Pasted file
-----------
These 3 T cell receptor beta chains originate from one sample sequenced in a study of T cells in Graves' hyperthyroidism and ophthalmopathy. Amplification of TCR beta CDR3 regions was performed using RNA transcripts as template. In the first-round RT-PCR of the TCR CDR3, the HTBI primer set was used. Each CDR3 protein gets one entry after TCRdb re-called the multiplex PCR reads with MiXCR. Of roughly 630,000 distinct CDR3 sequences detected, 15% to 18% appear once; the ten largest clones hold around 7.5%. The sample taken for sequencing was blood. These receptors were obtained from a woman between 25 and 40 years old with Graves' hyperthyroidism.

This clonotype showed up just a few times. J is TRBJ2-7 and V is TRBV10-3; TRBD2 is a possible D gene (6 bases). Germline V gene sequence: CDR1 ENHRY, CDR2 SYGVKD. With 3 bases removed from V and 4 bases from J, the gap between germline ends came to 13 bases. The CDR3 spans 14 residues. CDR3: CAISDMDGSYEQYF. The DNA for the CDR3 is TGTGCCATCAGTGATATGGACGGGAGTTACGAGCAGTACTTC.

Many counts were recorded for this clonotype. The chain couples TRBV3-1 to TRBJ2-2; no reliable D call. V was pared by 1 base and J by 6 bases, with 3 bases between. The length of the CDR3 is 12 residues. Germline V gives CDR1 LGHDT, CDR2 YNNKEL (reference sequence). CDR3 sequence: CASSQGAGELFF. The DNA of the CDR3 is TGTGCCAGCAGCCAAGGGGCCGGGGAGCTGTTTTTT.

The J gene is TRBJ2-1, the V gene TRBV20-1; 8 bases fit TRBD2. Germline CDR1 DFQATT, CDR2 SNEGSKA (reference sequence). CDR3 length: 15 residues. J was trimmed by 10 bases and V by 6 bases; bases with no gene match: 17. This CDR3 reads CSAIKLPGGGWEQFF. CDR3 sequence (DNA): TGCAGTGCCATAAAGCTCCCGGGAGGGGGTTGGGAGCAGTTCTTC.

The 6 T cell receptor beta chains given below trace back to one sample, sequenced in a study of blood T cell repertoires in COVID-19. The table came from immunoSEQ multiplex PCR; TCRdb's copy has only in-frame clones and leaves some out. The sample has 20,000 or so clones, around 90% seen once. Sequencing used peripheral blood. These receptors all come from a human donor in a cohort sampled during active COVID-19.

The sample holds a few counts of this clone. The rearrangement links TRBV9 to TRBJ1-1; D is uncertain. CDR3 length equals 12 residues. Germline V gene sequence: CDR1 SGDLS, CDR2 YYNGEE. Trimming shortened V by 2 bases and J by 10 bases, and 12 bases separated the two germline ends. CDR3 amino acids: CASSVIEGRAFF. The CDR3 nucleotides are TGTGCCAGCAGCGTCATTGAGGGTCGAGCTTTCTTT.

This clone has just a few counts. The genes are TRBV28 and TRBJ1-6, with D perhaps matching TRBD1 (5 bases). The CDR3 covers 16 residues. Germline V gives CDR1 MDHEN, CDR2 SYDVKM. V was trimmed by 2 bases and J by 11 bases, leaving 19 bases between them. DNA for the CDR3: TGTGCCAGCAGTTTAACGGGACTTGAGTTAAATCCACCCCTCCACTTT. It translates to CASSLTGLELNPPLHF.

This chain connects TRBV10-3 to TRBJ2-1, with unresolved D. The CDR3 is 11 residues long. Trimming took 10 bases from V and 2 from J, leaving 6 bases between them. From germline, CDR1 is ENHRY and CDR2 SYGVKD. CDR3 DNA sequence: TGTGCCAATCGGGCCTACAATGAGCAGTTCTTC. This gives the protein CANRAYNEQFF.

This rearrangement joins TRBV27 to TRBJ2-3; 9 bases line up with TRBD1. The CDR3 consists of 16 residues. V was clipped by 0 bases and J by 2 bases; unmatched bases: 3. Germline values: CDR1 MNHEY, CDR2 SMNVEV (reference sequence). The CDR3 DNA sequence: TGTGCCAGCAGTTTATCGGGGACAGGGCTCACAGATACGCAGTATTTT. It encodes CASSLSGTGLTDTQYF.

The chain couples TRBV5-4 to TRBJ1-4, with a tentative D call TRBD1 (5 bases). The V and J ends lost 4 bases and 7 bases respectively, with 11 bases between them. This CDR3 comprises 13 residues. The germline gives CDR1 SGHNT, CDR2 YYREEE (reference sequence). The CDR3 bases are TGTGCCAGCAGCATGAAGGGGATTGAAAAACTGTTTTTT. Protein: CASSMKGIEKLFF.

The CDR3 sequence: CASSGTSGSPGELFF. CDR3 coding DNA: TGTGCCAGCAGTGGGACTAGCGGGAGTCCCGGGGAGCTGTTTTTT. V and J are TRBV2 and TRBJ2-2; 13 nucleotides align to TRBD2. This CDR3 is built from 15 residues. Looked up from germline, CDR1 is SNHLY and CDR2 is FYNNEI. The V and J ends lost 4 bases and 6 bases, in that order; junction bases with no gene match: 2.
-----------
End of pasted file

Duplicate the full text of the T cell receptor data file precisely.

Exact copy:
These 3 T cell receptor beta chains originate from one sample sequenced in a study of T cells in Graves' hyperthyroidism and ophthalmopathy. Amplification of TCR beta CDR3 regions was performed using RNA transcripts as template. In the first-round RT-PCR of the TCR CDR3, the HTBI primer set was used. Each CDR3 protein gets one entry after TCRdb re-called the multiplex PCR reads with MiXCR. Of roughly 630,000 distinct CDR3 sequences detected, 15% to 18% appear once; the ten largest clones hold around 7.5%. The sample taken for sequencing was blood. These receptors were obtained from a woman between 25 and 40 years old with Graves' hyperthyroidism.

This clonotype showed up just a few times. J is TRBJ2-7 and V is TRBV10-3; TRBD2 is a possible D gene (6 bases). Germline V gene sequence: CDR1 ENHRY, CDR2 SYGVKD. With 3 bases removed from V and 4 bases from J, the gap between germline ends came to 13 bases. The CDR3 spans 14 residues. CDR3: CAISDMDGSYEQYF. The DNA for the CDR3 is TGTGCCATCAGTGATATGGACGGGAGTTACGAGCAGTACTTC.

Many counts were recorded for this clonotype. The chain couples TRBV3-1 to TRBJ2-2; no reliable D call. V was pared by 1 base and J by 6 bases, with 3 bases between. The length of the CDR3 is 12 residues. Germline V gives CDR1 LGHDT, CDR2 YNNKEL (reference sequence). CDR3 sequence: CASSQGAGELFF. The DNA of the CDR3 is TGTGCCAGCAGCCAAGGGGCCGGGGAGCTGTTTTTT.

The J gene is TRBJ2-1, the V gene TRBV20-1; 8 bases fit TRBD2. Germline CDR1 DFQATT, CDR2 SNEGSKA (reference sequence). CDR3 length: 15 residues. J was trimmed by 10 bases and V by 6 bases; bases with no gene match: 17. This CDR3 reads CSAIKLPGGGWEQFF. CDR3 sequence (DNA): TGCAGTGCCATAAAGCTCCCGGGAGGGGGTTGGGAGCAGTTCTTC.

The 6 T cell receptor beta chains given below trace back to one sample, sequenced in a study of blood T cell repertoires in COVID-19. The table came from immunoSEQ multiplex PCR; TCRdb's copy has only in-frame clones and leaves some out. The sample has 20,000 or so clones, around 90% seen once. Sequencing used peripheral blood. These receptors all come from a human donor in a cohort sampled during active COVID-19.

The sample holds a few counts of this clone. The rearrangement links TRBV9 to TRBJ1-1; D is uncertain. CDR3 length equals 12 residues. Germline V gene sequence: CDR1 SGDLS, CDR2 YYNGEE. Trimming shortened V by 2 bases and J by 10 bases, and 12 bases separated the two germline ends. CDR3 amino acids: CASSVIEGRAFF. The CDR3 nucleotides are TGTGCCAGCAGCGTCATTGAGGGTCGAGCTTTCTTT.

This clone has just a few counts. The genes are TRBV28 and TRBJ1-6, with D perhaps matching TRBD1 (5 bases). The CDR3 covers 16 residues. Germline V gives CDR1 MDHEN, CDR2 SYDVKM. V was trimmed by 2 bases and J by 11 bases, leaving 19 bases between them. DNA for the CDR3: TGTGCCAGCAGTTTAACGGGACTTGAGTTAAATCCACCCCTCCACTTT. It translates to CASSLTGLELNPPLHF.

This chain connects TRBV10-3 to TRBJ2-1, with unresolved D. The CDR3 is 11 residues long. Trimming took 10 bases from V and 2 from J, leaving 6 bases between them. From germline, CDR1 is ENHRY and CDR2 SYGVKD. CDR3 DNA sequence: TGTGCCAATCGGGCCTACAATGAGCAGTTCTTC. This gives the protein CANRAYNEQFF.

This rearrangement joins TRBV27 to TRBJ2-3; 9 bases line up with TRBD1. The CDR3 consists of 16 residues. V was clipped by 0 bases and J by 2 bases; unmatched bases: 3. Germline values: CDR1 MNHEY, CDR2 SMNVEV (reference sequence). The CDR3 DNA sequence: TGTGCCAGCAGTTTATCGGGGACAGGGCTCACAGATACGCAGTATTTT. It encodes CASSLSGTGLTDTQYF.

The chain couples TRBV5-4 to TRBJ1-4, with a tentative D call TRBD1 (5 bases). The V and J ends lost 4 bases and 7 bases respectively, with 11 bases between them. This CDR3 comprises 13 residues. The germline gives CDR1 SGHNT, CDR2 YYREEE (reference sequence). The CDR3 bases are TGTGCCAGCAGCATGAAGGGGATTGAAAAACTGTTTTTT. Protein: CASSMKGIEKLFF.

The CDR3 sequence: CASSGTSGSPGELFF. CDR3 coding DNA: TGTGCCAGCAGTGGGACTAGCGGGAGTCCCGGGGAGCTGTTTTTT. V and J are TRBV2 and TRBJ2-2; 13 nucleotides align to TRBD2. This CDR3 is built from 15 residues. Looked up from germline, CDR1 is SNHLY and CDR2 is FYNNEI. The V and J ends lost 4 bases and 6 bases, in that order; junction bases with no gene match: 2.